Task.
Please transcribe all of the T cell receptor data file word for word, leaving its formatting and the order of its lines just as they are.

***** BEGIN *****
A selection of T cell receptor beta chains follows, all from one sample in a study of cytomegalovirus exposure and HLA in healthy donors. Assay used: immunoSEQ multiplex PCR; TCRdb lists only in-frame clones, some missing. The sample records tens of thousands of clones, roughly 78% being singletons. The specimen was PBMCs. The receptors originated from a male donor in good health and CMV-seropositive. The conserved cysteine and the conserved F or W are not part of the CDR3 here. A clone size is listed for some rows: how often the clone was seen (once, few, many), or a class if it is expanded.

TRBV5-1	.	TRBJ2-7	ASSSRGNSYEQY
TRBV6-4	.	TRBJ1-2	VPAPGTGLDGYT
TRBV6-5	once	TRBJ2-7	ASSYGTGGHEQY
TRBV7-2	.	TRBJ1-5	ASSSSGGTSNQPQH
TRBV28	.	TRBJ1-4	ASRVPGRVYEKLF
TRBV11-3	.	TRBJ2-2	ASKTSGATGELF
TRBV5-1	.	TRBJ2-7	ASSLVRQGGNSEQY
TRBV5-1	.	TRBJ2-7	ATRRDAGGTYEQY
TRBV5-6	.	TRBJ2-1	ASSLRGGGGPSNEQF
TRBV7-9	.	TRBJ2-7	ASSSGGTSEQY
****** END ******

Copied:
A selection of T cell receptor beta chains follows, all from one sample in a study of cytomegalovirus exposure and HLA in healthy donors. Assay used: immunoSEQ multiplex PCR; TCRdb lists only in-frame clones, some missing. The sample records tens of thousands of clones, roughly 78% being singletons. The specimen was PBMCs. The receptors originated from a male donor in good health and CMV-seropositive. The conserved cysteine and the conserved F or W are not part of the CDR3 here. A clone size is listed for some rows: how often the clone was seen (once, few, many), or a class if it is expanded.

TRBV5-1	.	TRBJ2-7	ASSSRGNSYEQY
TRBV6-4	.	TRBJ1-2	VPAPGTGLDGYT
TRBV6-5	once	TRBJ2-7	ASSYGTGGHEQY
TRBV7-2	.	TRBJ1-5	ASSSSGGTSNQPQH
TRBV28	.	TRBJ1-4	ASRVPGRVYEKLF
TRBV11-3	.	TRBJ2-2	ASKTSGATGELF
TRBV5-1	.	TRBJ2-7	ASSLVRQGGNSEQY
TRBV5-1	.	TRBJ2-7	ATRRDAGGTYEQY
TRBV5-6	.	TRBJ2-1	ASSLRGGGGPSNEQF
TRBV7-9	.	TRBJ2-7	ASSSGGTSEQY